Every time a big-ticket, two-level Soho apartment sells to a bona fide artist, as opposed to a madras-wearing Wall Street trader or goateed media executive, the neighborhood gets a little less sleazy.
So, mercifully, the magazine photographer Platon Antoniou (who professionally goes by his first name alone) and his wife Rebecca, an illustrator, bought the apartment they’d been renting at 16 Greene Street earlier this month. According to city records, they paid $1,775,500.
Platon takes very bright, very pointed, very close and often very wide-angled portraits: His December 2000 Esquire cover shot of a smiley Bill Clinton with his legs open is beaten only by his April 2005 Time cover shot of knife-legged Ann Coulter on a Mies van der Rohe Barcelona chair.
He’s also shot Pacino and Beckham and Iraq soldiers and Neil Young (plus, less eminently, this reporter, too).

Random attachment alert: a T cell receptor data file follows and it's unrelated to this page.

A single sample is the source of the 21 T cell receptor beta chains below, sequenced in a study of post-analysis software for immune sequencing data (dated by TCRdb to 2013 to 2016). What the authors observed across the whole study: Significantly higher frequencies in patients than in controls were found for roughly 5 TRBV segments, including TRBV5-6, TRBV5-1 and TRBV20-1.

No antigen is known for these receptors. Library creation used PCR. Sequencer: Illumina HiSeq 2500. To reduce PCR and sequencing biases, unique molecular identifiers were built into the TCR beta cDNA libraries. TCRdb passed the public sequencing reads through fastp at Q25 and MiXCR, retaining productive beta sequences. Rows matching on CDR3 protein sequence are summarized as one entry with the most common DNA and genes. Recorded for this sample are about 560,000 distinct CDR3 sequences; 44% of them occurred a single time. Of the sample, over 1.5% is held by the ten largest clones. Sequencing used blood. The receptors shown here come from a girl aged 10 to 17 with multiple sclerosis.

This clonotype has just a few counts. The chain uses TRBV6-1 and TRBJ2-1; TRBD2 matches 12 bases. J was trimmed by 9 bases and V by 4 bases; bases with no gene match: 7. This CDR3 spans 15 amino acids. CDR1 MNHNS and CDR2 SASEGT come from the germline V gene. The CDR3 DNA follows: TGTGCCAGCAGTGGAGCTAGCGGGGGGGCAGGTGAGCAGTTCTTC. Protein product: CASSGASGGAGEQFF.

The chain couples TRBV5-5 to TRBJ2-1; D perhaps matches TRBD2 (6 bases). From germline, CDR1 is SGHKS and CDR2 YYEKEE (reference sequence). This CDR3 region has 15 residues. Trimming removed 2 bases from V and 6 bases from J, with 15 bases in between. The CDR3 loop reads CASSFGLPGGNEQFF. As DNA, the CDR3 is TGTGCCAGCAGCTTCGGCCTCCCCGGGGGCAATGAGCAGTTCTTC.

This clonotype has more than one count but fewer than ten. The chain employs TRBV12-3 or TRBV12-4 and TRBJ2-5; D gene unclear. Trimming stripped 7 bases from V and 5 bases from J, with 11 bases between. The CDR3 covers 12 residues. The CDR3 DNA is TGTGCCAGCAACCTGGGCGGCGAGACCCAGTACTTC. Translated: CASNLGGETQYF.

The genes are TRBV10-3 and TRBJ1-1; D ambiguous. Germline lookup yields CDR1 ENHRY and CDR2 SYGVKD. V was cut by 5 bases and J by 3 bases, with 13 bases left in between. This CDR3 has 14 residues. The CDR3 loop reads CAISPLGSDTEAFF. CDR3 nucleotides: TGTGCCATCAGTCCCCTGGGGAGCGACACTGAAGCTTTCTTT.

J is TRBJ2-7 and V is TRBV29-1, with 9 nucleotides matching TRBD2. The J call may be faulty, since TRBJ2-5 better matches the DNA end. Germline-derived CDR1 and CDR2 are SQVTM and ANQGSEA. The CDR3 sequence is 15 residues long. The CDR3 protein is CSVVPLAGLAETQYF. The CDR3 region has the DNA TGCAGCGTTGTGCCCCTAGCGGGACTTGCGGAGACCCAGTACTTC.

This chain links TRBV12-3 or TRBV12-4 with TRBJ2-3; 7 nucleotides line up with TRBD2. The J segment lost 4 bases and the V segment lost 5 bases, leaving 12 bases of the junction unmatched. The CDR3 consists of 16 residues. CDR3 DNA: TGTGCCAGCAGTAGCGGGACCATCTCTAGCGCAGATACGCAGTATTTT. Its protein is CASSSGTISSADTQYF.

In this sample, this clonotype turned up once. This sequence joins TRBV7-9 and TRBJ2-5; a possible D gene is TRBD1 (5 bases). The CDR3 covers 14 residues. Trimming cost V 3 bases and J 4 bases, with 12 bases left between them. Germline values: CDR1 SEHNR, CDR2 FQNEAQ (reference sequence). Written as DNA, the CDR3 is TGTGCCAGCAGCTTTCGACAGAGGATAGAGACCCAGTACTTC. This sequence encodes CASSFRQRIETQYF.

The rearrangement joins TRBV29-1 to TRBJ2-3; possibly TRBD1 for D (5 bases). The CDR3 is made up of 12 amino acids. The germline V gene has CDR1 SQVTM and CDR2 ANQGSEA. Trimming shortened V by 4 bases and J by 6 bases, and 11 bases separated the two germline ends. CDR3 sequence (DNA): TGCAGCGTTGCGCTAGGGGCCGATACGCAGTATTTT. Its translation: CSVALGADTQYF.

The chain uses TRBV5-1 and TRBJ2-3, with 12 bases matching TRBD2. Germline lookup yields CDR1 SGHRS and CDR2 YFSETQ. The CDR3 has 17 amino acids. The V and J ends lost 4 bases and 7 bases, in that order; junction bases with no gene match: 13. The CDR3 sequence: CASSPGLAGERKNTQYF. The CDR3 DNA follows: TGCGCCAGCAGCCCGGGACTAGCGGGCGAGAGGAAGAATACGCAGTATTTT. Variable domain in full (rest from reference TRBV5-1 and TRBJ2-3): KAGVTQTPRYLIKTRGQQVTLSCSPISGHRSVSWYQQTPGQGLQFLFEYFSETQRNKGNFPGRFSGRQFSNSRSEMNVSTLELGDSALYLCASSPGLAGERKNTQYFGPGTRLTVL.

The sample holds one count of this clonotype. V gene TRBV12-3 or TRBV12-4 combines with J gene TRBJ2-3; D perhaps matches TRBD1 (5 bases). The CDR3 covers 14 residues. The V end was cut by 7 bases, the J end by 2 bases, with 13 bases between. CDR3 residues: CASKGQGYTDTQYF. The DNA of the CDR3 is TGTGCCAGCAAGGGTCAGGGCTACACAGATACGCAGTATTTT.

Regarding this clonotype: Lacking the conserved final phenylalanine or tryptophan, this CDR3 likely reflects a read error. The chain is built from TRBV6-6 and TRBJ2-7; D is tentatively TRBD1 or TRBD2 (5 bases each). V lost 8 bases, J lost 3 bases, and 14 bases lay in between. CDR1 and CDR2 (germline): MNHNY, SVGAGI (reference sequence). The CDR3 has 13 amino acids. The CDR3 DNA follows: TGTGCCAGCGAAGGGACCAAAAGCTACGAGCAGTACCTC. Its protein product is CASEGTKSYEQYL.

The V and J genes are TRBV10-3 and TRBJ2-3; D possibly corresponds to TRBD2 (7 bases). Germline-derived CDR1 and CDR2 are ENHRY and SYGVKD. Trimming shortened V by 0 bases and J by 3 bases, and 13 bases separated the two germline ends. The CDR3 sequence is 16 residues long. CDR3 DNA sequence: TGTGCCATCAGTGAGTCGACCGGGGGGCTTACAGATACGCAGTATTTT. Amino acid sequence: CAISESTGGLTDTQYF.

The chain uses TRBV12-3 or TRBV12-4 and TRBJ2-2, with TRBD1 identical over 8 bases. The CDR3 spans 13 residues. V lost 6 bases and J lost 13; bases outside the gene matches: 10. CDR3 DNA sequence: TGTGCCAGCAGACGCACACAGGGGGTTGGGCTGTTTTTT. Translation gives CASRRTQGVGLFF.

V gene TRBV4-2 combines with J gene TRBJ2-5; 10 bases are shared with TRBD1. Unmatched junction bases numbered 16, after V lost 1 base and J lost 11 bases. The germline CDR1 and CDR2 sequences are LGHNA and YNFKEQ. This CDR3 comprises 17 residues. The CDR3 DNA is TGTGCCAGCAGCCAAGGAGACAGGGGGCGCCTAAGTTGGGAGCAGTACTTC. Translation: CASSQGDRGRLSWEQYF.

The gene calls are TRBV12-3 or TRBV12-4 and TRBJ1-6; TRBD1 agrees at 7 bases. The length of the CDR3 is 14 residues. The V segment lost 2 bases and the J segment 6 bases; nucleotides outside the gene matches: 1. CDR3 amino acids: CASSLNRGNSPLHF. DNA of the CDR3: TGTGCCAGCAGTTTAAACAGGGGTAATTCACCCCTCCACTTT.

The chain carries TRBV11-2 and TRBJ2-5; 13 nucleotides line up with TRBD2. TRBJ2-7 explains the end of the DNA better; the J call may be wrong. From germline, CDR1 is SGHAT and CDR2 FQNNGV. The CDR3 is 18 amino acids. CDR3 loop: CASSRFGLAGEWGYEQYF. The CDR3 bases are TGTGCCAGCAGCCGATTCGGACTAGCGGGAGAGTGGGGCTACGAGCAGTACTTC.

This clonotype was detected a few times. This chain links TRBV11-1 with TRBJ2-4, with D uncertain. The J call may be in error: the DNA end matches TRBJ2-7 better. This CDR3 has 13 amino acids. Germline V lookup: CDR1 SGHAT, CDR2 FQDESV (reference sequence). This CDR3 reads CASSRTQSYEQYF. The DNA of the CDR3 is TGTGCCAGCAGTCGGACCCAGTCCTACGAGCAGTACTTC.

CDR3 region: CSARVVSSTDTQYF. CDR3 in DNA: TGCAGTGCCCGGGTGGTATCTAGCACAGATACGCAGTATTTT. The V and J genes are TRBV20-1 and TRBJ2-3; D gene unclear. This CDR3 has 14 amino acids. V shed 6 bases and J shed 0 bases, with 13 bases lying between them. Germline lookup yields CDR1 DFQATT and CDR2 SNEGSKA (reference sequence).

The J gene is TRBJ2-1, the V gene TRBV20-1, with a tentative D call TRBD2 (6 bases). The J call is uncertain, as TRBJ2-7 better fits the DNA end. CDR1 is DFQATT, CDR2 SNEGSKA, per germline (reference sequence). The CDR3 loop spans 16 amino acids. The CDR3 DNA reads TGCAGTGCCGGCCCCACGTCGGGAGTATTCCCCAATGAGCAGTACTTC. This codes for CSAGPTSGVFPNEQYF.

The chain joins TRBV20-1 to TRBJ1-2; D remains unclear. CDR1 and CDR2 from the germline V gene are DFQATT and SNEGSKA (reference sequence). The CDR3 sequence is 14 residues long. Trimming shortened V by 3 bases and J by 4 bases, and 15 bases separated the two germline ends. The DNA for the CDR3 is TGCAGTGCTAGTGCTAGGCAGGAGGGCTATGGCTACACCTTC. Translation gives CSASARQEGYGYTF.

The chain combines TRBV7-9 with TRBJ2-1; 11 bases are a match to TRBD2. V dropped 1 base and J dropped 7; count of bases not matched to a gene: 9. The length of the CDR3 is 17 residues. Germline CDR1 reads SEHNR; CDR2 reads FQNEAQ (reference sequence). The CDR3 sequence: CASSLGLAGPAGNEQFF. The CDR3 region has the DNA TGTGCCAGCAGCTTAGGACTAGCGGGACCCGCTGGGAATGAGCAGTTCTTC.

His producer, Mary-Clancey Pace, who works up the block, said that Platon is traveling. But she knows his new place: “He’s been there forever,” she said. He had been renting, she estimated, for around five years.
Is his co-op photogenic? “It’s very lofty, I guess is the word I would use …. He has all of his working space in there; it’s very nice.” That downstairs photography setup includes a darkroom, and there’s a lofted living space above.
“It’s very modern,” Ms. Pace said. “It’s very clean, well-lit.” Hemingway would be proud!
The Soho cast-iron specialist Samuel A. Warner built Platon’s building in 1880. According to the Landmarks Preservation Commission, Mr. Warner’s stylishness, unlike the photographer’s, “ranged from the Italian palazzo to Romanesque Revival.”